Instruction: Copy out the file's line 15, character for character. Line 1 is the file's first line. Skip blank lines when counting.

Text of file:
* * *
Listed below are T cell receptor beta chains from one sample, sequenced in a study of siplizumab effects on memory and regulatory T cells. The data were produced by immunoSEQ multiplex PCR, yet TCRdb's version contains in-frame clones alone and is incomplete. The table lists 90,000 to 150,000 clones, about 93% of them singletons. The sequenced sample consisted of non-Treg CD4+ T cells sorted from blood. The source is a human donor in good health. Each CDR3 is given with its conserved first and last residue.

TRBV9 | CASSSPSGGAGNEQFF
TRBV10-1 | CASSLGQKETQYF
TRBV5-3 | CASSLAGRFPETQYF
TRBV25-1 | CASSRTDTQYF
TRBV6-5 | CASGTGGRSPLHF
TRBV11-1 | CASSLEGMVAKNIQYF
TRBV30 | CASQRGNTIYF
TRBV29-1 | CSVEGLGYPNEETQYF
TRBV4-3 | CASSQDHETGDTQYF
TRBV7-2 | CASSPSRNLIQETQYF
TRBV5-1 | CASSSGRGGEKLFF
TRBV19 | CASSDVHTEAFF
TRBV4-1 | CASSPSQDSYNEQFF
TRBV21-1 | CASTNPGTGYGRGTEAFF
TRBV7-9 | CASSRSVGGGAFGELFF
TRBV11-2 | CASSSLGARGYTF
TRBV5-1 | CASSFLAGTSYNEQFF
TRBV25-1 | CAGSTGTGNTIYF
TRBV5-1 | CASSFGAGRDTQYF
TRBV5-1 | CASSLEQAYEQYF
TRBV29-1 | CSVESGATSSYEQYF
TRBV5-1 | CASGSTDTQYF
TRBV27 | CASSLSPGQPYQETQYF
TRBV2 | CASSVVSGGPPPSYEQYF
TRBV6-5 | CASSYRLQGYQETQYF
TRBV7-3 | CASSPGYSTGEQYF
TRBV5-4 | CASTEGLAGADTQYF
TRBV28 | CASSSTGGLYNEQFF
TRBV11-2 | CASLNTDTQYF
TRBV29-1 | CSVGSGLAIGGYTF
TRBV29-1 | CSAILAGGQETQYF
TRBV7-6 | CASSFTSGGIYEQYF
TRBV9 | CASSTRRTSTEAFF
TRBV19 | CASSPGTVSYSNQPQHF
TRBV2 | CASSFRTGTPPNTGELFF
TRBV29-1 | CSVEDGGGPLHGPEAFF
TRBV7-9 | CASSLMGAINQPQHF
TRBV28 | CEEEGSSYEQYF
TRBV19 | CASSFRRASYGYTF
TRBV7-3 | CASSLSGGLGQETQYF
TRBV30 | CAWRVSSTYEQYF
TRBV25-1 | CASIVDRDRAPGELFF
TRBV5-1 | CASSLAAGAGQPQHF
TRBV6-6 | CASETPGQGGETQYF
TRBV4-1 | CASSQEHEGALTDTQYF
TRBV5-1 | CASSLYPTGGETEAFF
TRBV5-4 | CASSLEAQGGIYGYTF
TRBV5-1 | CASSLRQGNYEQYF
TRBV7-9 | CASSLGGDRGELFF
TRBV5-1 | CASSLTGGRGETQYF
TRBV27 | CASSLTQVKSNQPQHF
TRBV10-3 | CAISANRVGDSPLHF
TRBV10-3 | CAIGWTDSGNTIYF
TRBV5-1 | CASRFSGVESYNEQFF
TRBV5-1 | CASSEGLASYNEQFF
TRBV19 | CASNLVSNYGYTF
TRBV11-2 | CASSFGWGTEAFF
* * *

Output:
TRBV21-1 | CASTNPGTGYGRGTEAFF